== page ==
All eyes were on Detroit in the spring when its two hometown papers, The Detroit News and Detroit Free Press, unveiled a radical plan for saving the newsroom and serving readers. Both papers cut home delivery to the three most popular days of the week —Thursdays, Fridays and Sundays — with single copies available at newsstands every day. The papers also created daily subscription-only electronic editions while beefing up their Web content and shrinking the newspapers’ size and number of sections.
I spoke with Detroit News publisher Jon Wolman, one of the architects of the newsroom transition, about the future of journalism and what it means for young journalists.
What advice do you have for young journalists choosing a direction in the field?
A young journalist might like to dabble in each of the technologies and find a comfort level for storytelling. Correspondingly, I think it’s time to make a recommitment to watchdog journalism and to civic engagement. The interactivity of this era is really one of the most exciting aspects, and journalists are just beginning to understand how this can be a two-way or multi-way conversation.
What was the impetus for the transition?
It was clear that we couldn’t sustain the business model in the sense of revenue supporting the operations of the newsroom. The newsroom has seen some downsizing over the years, but the next level of downsizing we felt would have set back our coverage and our presentation, and we didn’t want to do that.
How do you think readers are consuming news?
One of the reasons why this new approach makes sense in Detroit is that single-copy sales has always been a chunk of our readership. On the digital aspect, we have seen our traffic expand and really explode over recent years. We see constant traffic on the big stories. We see a persistent interest in the day-to-day goings on here in southeast Michigan and the sports teams and cultural/entertainment coverage, so we’re responding to a migration of our readers from print to digital formats already under way.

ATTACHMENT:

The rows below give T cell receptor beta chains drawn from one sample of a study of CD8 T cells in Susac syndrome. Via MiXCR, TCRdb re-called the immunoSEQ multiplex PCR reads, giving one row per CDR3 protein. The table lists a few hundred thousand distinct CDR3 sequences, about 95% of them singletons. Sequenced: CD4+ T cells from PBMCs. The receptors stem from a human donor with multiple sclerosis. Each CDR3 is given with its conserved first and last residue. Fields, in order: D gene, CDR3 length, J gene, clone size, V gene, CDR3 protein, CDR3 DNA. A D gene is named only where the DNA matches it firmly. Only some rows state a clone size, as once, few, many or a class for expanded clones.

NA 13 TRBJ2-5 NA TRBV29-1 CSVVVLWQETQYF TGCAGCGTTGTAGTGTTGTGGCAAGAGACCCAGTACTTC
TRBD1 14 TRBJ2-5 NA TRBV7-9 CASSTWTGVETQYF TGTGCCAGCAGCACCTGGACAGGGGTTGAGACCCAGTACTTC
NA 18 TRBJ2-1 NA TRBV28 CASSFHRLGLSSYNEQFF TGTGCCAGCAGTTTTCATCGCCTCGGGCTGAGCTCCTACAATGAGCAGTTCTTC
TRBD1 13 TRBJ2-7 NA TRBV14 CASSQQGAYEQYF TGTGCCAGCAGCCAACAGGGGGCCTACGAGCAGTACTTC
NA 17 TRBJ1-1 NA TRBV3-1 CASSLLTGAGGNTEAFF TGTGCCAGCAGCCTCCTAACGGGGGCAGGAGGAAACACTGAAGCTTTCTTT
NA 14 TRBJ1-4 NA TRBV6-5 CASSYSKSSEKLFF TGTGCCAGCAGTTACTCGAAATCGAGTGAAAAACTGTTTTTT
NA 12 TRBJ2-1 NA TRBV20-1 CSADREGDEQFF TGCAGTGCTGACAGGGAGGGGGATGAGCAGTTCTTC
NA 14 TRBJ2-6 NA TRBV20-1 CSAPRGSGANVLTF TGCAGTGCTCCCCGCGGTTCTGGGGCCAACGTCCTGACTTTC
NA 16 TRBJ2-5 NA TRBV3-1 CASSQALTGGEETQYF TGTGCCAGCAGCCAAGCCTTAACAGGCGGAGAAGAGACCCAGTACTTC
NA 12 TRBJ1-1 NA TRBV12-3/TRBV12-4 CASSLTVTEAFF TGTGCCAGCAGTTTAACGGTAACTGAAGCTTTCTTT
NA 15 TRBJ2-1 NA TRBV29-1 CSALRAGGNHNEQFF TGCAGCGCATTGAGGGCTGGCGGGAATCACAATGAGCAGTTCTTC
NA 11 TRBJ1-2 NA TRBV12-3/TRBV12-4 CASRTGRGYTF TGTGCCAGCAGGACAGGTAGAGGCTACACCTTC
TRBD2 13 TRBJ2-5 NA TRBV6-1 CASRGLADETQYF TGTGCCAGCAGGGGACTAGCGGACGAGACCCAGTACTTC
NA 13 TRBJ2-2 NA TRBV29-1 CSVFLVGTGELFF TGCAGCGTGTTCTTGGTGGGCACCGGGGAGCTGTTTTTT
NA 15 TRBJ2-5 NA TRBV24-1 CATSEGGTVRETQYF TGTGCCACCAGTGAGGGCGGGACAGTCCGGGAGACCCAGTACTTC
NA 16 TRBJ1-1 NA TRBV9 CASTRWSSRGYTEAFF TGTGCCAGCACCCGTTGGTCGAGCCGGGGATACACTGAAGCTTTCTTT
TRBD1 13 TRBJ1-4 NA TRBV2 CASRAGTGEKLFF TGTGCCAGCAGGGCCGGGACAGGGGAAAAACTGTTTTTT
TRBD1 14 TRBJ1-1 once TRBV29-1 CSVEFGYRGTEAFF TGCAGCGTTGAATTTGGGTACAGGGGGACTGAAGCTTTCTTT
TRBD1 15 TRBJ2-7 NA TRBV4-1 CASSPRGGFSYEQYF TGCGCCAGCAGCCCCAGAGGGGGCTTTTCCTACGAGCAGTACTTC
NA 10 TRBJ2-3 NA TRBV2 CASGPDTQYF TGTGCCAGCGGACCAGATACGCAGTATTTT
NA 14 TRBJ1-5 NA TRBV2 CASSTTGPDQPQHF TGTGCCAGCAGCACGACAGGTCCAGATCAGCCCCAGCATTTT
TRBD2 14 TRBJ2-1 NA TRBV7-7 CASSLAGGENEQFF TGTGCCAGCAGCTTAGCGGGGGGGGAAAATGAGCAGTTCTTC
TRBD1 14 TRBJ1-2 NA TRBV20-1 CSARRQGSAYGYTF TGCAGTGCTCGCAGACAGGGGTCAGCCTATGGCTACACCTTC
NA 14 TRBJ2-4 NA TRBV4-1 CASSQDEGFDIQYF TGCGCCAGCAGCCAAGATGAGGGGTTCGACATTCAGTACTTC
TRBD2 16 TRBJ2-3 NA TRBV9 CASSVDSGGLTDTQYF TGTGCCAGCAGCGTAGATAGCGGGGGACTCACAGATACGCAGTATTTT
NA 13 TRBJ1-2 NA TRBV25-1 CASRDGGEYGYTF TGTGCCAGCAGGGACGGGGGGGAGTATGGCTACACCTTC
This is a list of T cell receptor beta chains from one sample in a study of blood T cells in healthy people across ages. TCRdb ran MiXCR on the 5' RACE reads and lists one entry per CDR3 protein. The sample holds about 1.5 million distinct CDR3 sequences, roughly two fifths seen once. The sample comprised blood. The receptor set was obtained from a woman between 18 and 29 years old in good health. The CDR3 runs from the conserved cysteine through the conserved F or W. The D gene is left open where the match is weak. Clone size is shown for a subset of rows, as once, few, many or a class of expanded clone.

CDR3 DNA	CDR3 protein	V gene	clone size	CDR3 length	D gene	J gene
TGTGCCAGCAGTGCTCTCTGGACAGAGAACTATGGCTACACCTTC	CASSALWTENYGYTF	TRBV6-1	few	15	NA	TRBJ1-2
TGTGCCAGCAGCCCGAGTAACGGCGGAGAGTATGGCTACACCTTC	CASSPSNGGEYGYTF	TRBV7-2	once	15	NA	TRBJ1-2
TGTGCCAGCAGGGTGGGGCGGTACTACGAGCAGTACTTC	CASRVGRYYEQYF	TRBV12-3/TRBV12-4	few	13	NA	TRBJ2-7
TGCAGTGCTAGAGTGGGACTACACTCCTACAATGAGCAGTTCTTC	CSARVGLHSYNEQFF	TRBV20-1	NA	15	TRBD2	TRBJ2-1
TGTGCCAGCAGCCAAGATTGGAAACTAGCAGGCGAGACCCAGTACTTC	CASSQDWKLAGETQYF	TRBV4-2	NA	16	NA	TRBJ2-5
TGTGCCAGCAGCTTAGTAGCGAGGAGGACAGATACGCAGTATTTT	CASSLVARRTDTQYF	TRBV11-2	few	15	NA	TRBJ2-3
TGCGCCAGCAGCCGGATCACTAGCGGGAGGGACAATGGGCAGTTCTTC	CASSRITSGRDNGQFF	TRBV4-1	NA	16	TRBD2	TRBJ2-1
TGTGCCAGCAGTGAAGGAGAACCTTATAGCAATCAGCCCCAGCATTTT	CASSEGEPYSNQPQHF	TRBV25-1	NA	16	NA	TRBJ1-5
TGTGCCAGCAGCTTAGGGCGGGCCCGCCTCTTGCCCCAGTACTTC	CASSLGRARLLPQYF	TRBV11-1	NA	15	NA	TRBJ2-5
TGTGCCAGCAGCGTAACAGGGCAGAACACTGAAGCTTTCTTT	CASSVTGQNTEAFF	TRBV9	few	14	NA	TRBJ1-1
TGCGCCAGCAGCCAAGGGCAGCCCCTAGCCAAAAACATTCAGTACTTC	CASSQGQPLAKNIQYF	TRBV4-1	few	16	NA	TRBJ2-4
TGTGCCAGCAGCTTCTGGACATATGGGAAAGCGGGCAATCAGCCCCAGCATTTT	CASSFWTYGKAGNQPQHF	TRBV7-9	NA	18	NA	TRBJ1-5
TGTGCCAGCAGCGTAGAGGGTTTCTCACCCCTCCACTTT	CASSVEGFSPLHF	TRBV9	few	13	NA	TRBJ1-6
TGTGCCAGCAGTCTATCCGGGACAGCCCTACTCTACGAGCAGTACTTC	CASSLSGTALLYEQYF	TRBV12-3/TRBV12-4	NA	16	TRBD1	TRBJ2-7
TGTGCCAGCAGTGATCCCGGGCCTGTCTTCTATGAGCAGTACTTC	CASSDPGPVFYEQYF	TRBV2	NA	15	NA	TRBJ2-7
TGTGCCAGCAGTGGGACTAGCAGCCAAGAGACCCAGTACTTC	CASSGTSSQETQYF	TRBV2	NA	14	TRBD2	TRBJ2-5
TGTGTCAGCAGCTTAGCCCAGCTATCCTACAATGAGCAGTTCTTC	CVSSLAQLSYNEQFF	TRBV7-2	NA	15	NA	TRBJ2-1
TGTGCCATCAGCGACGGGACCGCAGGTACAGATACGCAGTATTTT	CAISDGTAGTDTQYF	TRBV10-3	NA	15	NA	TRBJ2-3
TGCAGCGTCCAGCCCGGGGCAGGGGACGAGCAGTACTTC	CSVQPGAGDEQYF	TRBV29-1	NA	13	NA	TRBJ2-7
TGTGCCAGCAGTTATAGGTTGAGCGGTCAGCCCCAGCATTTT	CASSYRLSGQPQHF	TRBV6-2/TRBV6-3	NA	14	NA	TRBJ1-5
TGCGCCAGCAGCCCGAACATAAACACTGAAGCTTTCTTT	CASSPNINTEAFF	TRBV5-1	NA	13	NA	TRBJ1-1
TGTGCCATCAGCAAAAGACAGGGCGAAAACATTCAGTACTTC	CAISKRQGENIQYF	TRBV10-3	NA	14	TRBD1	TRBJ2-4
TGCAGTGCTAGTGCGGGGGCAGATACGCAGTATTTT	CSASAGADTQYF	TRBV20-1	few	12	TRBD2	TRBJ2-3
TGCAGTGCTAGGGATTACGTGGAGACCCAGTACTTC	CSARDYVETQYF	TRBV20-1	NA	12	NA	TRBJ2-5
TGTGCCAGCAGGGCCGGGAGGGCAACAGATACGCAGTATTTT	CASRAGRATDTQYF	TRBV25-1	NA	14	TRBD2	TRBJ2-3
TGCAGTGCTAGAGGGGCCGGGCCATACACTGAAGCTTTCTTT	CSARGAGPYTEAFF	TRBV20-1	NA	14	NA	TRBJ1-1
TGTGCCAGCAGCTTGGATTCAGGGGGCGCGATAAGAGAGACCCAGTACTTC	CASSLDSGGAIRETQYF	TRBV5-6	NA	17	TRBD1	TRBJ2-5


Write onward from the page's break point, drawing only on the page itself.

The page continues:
How do you think newspapers can use the Web to their best advantage?
I think the most important thing about the Web is to really put a high value on multimedia coverage and take advantage of the technology for this era. It allows for some very rich storytelling. We are blessed in Detroit with outrageously interesting stories of every stripe, and here we are operating in an era in which the technology allows for interactivity and video tied to audio tied to photo galleries tied to text. It really makes for very vital storytelling.
What were some of the challenges of the transition?
We wanted to redesign the newspaper for the specific changes we were making. We created smaller editions — we called them express editions — four days a week: Monday, Tuesday, Wednesday and Saturday. So we did a redesign for that, and we talked to our journalists about how to fit the big news agenda into that smaller space, and at the same time, we wanted to enhance our digital coverage and our digital presentation. And so we needed to pull that all together in a relatively short amount of time in a way that would make sense to our readers.
How do you think The Detroit News and Free Press might serve as models for newspapers around the country?
I think the most important thing here isn’t for newspapers to look at Detroit as a test bed for what might work for them. We’re going to get a lot of interest from folks trying to see how this market responds to those changes, but I’ll say the most important elements of this, to me, are a commitment to the journalism, a commitment to the public service role and the watchdog role that newspapers and newsrooms play in their community, the recognition that we needed to re-examine the market and re-examine the newsroom and pitch ahead and not show any complacency given the struggles of the day.
Tagged under: Generation J